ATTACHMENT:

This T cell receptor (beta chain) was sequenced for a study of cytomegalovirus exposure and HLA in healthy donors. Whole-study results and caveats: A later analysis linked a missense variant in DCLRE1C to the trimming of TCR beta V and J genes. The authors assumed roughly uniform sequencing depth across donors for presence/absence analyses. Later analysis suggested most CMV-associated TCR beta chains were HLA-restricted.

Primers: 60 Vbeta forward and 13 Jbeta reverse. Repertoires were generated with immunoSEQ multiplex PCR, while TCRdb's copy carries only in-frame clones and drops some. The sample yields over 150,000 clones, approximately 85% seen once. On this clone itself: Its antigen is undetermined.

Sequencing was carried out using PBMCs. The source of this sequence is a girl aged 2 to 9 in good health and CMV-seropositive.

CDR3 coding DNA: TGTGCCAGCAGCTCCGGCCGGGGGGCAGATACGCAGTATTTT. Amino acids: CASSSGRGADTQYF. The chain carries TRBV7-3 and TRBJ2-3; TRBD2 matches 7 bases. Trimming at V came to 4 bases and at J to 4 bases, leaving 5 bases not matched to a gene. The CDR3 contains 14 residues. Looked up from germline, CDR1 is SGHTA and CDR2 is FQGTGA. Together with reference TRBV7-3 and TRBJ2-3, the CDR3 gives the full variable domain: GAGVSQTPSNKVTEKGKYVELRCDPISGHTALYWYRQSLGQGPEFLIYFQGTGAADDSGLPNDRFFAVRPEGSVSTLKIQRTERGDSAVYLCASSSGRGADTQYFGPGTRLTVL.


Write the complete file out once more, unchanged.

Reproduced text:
This T cell receptor (beta chain) was sequenced for a study of cytomegalovirus exposure and HLA in healthy donors. Whole-study results and caveats: A later analysis linked a missense variant in DCLRE1C to the trimming of TCR beta V and J genes. The authors assumed roughly uniform sequencing depth across donors for presence/absence analyses. Later analysis suggested most CMV-associated TCR beta chains were HLA-restricted.

Primers: 60 Vbeta forward and 13 Jbeta reverse. Repertoires were generated with immunoSEQ multiplex PCR, while TCRdb's copy carries only in-frame clones and drops some. The sample yields over 150,000 clones, approximately 85% seen once. On this clone itself: Its antigen is undetermined.

Sequencing was carried out using PBMCs. The source of this sequence is a girl aged 2 to 9 in good health and CMV-seropositive.

CDR3 coding DNA: TGTGCCAGCAGCTCCGGCCGGGGGGCAGATACGCAGTATTTT. Amino acids: CASSSGRGADTQYF. The chain carries TRBV7-3 and TRBJ2-3; TRBD2 matches 7 bases. Trimming at V came to 4 bases and at J to 4 bases, leaving 5 bases not matched to a gene. The CDR3 contains 14 residues. Looked up from germline, CDR1 is SGHTA and CDR2 is FQGTGA. Together with reference TRBV7-3 and TRBJ2-3, the CDR3 gives the full variable domain: GAGVSQTPSNKVTEKGKYVELRCDPISGHTALYWYRQSLGQGPEFLIYFQGTGAADDSGLPNDRFFAVRPEGSVSTLKIQRTERGDSAVYLCASSSGRGADTQYFGPGTRLTVL.